OAKLAND, Calif. — On Tuesday night, AJ Smith-Shawver, who arrived at the ballpark earlier in the evening, answered a question about whether he believed he could make it to the major leagues this season.
Of course, he said, his best-case scenario had him thinking about the big leagues.
But even then, he added, he couldn’t have planned it out like this.
“It’s great to see that they’re just going to give young guys like me opportunities,” he said, “and I’m just kind of grateful for the opportunity.”
The Braves have taken an unconventional path in player development. They’ve shown they don’t have any rigid philosophies on the amount of time prospects must spend at each level.
If a player proves himself, he will be rewarded.
And if he can help the big-league team win, he’ll be called up.
Minor leaguers notice this. It motivates them.
“It allows you to kind of actually work toward something in your first year in the minors, rather than it just being a really, really long process of, ‘OK, I’m gonna spend a year here, a year here,’” Bryce Elder said. “No, they understand that if you can help us up here, then you’re gonna be up here. I know for me, I got moved quick. Not as quick as AJ and not as quick as Strider. I think it’s a really cool thing, just because you’re moving, you’re continuing to where you want to end up.”
Before the Braves called him up, Smith-Shawver had pitched only 110 innings in the minors.
Before Spencer Strider’s debut, he had logged only 94 minor-league innings.
Michael Harris II played only 197 games after high school before the Braves felt he could help them win.
In his first full professional season in 2021, Elder tossed 137-2/3 innings over three levels before his debut early in the 2022 season.
“I think they have us prepared in understanding that you can move quick,” Elder said. “I think it’s because they’ve done it in the past, and so younger guys know, ‘If I throw well, I’m gonna move up.’”
Three random examples for context:
Before debuting versus the Braves, Dodgers starter Bobby Miller had 183 minor-league innings under his belt – more than the three Braves pitchers mentioned in this story.
The Cardinals’ Jordan Walker – a Decatur High alum – played 201 games in the minors before making the team’s opening-day roster this year. (The Cardinals have since sent him down to Triple-A.)
Julio Rodriguez, the American League Rookie of the Year last season, played 217 minor-league games before debuting.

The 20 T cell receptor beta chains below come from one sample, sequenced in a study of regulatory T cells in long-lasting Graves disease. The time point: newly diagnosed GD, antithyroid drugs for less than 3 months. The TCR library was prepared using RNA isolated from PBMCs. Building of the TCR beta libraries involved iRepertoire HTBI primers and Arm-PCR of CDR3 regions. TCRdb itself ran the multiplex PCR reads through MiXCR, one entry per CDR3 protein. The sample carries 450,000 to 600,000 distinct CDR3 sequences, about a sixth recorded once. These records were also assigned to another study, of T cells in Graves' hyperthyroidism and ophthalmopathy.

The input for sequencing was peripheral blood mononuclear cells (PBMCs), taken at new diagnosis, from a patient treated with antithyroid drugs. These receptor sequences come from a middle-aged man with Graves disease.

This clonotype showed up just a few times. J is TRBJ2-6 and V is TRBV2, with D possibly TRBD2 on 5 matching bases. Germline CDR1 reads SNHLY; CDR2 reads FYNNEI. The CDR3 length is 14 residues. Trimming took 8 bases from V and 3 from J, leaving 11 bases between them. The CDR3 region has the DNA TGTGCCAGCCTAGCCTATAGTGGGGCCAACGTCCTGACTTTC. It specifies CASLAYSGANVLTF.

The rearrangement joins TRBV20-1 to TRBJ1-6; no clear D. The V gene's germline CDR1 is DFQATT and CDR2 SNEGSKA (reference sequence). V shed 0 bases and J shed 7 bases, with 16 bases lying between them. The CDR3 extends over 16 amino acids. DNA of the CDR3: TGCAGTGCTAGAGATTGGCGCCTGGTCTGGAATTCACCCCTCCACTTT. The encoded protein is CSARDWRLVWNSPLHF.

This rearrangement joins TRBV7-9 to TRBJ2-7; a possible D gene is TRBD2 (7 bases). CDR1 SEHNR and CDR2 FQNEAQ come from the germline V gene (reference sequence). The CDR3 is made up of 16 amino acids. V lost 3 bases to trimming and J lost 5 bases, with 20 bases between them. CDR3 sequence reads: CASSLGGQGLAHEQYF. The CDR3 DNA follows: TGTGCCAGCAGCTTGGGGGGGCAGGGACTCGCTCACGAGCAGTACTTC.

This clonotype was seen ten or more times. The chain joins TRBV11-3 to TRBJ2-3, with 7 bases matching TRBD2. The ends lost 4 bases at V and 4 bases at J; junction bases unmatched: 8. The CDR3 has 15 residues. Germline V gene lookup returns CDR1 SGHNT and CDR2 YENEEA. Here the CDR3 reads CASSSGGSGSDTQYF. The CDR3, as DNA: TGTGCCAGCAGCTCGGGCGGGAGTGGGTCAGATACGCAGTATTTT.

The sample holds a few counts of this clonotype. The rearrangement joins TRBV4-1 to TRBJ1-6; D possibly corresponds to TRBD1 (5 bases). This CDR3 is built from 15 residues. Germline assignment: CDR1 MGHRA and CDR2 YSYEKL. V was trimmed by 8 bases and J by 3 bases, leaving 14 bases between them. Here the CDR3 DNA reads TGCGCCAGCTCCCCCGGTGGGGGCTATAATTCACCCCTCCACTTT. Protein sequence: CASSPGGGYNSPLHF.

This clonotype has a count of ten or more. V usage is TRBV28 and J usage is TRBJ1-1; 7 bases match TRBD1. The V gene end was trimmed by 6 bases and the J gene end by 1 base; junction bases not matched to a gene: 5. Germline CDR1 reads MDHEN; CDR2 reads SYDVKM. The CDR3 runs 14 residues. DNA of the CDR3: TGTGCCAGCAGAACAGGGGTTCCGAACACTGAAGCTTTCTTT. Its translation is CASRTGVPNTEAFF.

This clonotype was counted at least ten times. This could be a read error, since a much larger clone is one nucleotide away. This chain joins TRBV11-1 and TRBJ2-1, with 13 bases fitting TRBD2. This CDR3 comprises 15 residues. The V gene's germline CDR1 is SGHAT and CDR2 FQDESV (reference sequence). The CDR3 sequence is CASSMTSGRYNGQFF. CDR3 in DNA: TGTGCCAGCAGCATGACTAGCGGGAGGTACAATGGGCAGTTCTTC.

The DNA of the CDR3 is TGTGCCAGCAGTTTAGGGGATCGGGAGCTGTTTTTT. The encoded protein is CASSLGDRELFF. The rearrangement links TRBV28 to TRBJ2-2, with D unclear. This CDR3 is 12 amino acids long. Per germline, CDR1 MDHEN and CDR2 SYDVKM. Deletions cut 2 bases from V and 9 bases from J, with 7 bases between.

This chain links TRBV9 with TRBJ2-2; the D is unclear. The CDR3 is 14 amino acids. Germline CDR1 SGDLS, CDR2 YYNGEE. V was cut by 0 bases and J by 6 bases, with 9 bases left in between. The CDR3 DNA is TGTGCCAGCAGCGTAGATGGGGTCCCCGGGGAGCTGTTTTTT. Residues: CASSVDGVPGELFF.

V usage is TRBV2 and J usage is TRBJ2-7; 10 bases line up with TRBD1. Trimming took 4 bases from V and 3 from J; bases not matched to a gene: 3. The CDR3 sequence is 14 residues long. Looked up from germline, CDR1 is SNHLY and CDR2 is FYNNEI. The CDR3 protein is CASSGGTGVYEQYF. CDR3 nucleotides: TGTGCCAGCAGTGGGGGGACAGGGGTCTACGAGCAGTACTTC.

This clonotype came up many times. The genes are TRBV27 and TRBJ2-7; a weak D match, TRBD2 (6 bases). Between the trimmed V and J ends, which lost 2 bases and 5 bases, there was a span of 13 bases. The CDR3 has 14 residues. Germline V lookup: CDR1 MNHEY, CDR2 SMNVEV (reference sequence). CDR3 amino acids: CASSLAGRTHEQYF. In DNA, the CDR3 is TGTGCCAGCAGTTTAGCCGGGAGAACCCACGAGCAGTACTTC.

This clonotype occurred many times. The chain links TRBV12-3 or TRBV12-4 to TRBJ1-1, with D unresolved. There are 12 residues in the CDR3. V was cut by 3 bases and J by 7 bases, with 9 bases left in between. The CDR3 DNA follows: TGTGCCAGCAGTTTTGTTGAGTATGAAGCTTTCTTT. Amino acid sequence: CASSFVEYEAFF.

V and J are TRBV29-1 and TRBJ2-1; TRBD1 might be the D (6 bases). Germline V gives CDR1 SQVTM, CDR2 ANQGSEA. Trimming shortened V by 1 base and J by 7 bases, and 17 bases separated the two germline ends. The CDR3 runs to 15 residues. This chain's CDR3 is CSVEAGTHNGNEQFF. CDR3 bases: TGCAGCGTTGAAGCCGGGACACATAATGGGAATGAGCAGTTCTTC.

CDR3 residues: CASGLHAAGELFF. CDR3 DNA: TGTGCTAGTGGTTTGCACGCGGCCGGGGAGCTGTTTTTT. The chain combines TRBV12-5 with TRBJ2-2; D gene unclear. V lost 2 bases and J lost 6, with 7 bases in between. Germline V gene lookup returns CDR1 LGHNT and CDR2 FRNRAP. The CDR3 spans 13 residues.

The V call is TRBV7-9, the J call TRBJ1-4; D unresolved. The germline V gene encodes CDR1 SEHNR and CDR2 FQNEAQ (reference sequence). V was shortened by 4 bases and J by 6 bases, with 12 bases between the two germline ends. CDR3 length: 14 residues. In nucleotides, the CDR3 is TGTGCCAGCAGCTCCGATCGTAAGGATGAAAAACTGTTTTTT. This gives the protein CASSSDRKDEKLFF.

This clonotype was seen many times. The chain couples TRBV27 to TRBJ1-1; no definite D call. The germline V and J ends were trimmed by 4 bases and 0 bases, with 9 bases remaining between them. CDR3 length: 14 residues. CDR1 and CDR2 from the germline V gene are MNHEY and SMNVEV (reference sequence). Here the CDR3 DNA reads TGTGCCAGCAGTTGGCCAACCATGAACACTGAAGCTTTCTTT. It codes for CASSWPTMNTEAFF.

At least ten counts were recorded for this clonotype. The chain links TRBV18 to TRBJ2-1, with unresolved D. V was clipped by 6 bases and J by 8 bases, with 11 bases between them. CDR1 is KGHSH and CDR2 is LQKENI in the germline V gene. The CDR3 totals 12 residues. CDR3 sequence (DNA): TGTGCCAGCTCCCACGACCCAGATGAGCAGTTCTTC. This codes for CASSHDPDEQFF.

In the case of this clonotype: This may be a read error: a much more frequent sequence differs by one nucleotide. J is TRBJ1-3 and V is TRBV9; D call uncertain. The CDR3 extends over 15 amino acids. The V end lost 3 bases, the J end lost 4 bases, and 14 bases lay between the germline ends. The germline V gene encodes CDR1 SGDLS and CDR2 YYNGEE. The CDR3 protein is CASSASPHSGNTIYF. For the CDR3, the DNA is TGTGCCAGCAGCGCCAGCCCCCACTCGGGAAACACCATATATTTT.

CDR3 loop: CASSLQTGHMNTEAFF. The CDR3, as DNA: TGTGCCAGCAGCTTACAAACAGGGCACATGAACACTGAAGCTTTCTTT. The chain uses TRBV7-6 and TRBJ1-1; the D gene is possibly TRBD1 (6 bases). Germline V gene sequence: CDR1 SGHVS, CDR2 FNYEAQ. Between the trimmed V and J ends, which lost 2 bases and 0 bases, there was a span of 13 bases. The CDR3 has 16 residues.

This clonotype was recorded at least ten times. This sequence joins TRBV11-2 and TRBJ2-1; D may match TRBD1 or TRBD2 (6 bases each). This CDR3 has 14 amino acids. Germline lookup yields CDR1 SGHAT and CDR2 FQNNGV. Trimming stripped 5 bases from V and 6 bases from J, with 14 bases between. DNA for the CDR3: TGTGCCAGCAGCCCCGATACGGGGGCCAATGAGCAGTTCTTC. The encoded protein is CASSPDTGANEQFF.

There have been cases of players moving quickly through their respective systems. The Braves, however, have been more aggressive than most other clubs.
The Braves’ player development department – and everyone in it – deserves a lot of credit.
“They’re a big part of it,” Braves manager Brian Snitker said Tuesday. “I’ve always said the scouting and player development, man, they do a great job. And they’re a big part when they get these guys, and indoctrinating them to professional baseball and the way we do things.”
Harris, the reigning National League Rookie of the Year, entered Wednesday’s series finale batting .179 with a .534 OPS. At the plate, he’s underperforming by a lot.
In the field?
He’s been terrific. He made an incredible catch to rob a home run in Sunday’s win over Philadelphia. He also has three outfield assists this season.
It’s a positive that Harris hasn’t taken his offensive struggles out to center field.
“He hasn’t, and that’s why you kind of weather the storms with him,” Snitker said before Tuesday’s contest. “And I saw, he’s still barely over 100 plate appearances right now. Scorched a ball (Monday) night. So I’m seeing glimpses of that. But he’s a weapon and can help win you games. … You just hang with guys like that and keep working with them, keep them in there, and eventually he’s going to figure all this out.”
Pillar’s frequent homers
After his home run Tuesday, Kevin Pillar is homering once every 14 at-bats, the highest rate of his career.
In 2019, Pillar hit a career-high 21 homers. But he homered only once every 29.10 at-bats that season.
Only two Braves have homered more frequently than Pillar this season: Matt Olson (12.12 at-bats per homer) and Marcell Ozuna (13.27 at-bats per homer).
Braves’ starting pitchers for the Arizona series
The Braves are off on Thursday. On Friday, they begin a three-game series with the Diamondbacks.
Charlie Morton will start the series opener. Spencer Strider will pitch Saturday.
Michael Soroka will make his second start Sunday.